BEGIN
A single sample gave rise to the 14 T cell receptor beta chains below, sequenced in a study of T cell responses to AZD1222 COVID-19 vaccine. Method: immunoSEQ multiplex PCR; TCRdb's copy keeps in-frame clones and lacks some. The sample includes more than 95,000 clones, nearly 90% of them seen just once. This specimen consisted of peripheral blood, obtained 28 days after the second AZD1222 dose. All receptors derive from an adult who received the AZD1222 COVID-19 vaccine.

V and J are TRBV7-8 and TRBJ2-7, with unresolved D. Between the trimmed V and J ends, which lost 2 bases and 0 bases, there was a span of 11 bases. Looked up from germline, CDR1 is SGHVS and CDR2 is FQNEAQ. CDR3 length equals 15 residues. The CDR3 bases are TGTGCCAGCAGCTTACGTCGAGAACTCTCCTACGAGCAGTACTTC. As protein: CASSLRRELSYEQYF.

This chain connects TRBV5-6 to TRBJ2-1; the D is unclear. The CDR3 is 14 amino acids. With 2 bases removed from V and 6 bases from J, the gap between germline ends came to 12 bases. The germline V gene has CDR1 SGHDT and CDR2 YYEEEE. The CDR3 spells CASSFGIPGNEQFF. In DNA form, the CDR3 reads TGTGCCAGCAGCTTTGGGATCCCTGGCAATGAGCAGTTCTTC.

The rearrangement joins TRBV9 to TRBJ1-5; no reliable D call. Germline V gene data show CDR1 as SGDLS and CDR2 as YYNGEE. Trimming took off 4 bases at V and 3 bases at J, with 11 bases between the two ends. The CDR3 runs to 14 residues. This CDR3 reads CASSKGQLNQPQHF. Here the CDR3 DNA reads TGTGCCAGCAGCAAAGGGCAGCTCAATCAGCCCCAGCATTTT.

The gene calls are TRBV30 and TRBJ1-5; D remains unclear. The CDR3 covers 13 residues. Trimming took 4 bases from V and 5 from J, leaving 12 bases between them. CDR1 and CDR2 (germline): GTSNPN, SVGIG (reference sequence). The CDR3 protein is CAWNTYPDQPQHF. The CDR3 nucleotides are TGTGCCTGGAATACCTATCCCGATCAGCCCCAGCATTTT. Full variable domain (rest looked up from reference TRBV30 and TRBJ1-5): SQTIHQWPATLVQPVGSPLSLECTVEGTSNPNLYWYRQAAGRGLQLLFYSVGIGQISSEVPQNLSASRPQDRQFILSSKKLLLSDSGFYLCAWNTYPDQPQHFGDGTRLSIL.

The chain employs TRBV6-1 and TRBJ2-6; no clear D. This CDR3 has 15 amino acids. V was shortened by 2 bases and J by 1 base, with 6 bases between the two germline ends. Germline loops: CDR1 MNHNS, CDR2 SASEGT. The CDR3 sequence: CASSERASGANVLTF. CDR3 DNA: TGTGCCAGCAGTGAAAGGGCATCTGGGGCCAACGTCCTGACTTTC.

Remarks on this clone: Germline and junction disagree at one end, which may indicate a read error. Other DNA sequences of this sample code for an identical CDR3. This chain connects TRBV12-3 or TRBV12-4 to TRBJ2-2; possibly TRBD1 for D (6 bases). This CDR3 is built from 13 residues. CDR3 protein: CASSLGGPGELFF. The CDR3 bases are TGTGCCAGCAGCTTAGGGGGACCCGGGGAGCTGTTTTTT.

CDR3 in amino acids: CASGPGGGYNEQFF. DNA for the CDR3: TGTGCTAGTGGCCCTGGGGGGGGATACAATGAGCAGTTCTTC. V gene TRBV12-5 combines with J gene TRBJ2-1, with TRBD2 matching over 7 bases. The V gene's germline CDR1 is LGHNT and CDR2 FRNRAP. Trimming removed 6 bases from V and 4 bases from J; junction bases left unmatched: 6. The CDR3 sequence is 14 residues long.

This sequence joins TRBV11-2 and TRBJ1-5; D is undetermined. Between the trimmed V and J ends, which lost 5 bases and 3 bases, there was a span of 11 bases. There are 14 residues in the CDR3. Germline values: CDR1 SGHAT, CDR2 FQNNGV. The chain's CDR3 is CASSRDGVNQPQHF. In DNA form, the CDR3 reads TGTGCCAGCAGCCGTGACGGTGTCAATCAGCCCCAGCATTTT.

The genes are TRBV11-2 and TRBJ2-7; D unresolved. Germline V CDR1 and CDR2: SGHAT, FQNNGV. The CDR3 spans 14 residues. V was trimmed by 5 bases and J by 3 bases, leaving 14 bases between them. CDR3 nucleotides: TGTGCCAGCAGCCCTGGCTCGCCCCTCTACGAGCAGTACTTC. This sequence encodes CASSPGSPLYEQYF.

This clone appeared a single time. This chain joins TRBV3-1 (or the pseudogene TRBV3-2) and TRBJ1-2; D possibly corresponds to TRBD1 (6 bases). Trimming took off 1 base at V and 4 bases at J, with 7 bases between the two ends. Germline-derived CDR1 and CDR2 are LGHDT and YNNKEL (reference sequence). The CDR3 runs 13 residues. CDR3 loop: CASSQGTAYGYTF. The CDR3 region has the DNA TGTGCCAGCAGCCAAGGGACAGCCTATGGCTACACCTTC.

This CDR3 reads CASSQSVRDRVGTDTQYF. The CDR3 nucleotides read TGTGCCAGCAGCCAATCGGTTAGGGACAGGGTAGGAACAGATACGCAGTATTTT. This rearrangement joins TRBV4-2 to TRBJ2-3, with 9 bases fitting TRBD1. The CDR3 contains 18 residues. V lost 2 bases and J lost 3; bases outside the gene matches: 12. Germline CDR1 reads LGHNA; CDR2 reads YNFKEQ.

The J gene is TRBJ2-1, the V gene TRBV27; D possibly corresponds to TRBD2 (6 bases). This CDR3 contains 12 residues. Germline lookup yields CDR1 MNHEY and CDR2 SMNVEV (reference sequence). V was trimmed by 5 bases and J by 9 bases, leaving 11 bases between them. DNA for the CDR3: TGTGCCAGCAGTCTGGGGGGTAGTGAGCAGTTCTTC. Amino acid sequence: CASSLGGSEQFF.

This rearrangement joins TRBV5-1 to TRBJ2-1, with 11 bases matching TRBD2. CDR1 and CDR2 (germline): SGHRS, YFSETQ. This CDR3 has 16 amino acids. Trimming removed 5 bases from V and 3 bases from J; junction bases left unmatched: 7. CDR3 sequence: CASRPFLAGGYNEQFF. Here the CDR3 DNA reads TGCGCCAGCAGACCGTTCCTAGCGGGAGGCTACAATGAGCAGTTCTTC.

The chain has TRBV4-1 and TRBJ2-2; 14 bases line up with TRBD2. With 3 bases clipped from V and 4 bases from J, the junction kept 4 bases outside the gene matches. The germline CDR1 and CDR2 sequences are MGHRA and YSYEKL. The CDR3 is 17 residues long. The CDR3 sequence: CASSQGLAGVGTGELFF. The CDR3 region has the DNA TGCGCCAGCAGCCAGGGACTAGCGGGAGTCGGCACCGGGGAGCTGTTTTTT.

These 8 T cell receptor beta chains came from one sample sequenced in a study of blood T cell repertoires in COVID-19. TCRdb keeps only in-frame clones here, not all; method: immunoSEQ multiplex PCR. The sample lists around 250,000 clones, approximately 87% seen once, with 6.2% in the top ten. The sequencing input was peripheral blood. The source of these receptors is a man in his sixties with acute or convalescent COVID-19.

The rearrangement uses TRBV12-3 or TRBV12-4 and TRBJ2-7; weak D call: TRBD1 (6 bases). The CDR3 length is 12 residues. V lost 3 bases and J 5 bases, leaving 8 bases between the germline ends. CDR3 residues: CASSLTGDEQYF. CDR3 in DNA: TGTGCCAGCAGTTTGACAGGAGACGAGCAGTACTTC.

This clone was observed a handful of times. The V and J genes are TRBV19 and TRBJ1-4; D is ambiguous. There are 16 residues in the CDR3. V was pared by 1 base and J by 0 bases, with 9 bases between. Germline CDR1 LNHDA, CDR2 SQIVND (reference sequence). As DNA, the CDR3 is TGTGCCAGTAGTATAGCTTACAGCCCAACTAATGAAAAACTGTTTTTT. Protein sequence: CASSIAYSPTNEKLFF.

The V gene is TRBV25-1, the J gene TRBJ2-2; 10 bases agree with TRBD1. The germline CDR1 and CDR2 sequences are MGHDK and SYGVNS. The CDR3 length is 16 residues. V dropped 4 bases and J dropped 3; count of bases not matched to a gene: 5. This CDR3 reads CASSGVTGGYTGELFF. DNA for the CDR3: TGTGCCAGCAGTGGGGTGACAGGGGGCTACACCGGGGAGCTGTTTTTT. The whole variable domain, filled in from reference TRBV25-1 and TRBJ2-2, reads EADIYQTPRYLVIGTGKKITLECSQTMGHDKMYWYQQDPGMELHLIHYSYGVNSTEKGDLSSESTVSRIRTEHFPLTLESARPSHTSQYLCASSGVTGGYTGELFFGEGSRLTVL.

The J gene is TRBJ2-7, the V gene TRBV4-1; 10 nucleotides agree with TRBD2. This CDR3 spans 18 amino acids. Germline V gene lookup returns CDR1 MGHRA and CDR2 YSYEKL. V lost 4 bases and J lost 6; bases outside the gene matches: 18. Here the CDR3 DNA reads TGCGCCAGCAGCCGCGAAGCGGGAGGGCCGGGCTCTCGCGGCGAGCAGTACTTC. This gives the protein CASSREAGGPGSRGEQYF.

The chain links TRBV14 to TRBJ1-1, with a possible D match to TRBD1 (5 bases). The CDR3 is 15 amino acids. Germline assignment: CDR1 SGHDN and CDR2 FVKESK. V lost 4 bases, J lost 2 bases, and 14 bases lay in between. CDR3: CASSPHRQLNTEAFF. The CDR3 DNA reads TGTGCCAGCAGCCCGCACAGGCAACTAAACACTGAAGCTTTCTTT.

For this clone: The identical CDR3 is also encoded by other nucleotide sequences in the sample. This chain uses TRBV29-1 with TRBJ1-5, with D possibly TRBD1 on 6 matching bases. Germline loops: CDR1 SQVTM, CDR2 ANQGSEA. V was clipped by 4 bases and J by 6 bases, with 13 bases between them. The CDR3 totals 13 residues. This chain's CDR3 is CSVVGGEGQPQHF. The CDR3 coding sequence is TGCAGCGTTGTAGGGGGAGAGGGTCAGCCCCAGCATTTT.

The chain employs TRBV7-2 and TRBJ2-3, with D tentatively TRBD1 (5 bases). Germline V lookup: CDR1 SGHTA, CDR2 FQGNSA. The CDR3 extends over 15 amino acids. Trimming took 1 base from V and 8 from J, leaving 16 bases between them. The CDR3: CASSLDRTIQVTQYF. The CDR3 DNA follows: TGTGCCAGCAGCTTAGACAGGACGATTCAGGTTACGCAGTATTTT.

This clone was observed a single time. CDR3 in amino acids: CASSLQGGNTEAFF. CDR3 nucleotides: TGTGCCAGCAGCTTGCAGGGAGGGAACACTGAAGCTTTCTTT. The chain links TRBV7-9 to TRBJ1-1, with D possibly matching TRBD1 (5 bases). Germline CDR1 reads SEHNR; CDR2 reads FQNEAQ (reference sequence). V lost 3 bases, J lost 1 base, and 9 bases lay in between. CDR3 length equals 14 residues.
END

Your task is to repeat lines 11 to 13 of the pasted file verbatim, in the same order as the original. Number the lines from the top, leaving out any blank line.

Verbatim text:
This clone appeared a single time. This chain joins TRBV3-1 (or the pseudogene TRBV3-2) and TRBJ1-2; D possibly corresponds to TRBD1 (6 bases). Trimming took off 1 base at V and 4 bases at J, with 7 bases between the two ends. Germline-derived CDR1 and CDR2 are LGHDT and YNNKEL (reference sequence). The CDR3 runs 13 residues. CDR3 loop: CASSQGTAYGYTF. The CDR3 region has the DNA TGTGCCAGCAGCCAAGGGACAGCCTATGGCTACACCTTC.

This CDR3 reads CASSQSVRDRVGTDTQYF. The CDR3 nucleotides read TGTGCCAGCAGCCAATCGGTTAGGGACAGGGTAGGAACAGATACGCAGTATTTT. This rearrangement joins TRBV4-2 to TRBJ2-3, with 9 bases fitting TRBD1. The CDR3 contains 18 residues. V lost 2 bases and J lost 3; bases outside the gene matches: 12. Germline CDR1 reads LGHNA; CDR2 reads YNFKEQ.

The J gene is TRBJ2-1, the V gene TRBV27; D possibly corresponds to TRBD2 (6 bases). This CDR3 contains 12 residues. Germline lookup yields CDR1 MNHEY and CDR2 SMNVEV (reference sequence). V was trimmed by 5 bases and J by 9 bases, leaving 11 bases between them. DNA for the CDR3: TGTGCCAGCAGTCTGGGGGGTAGTGAGCAGTTCTTC. Amino acid sequence: CASSLGGSEQFF.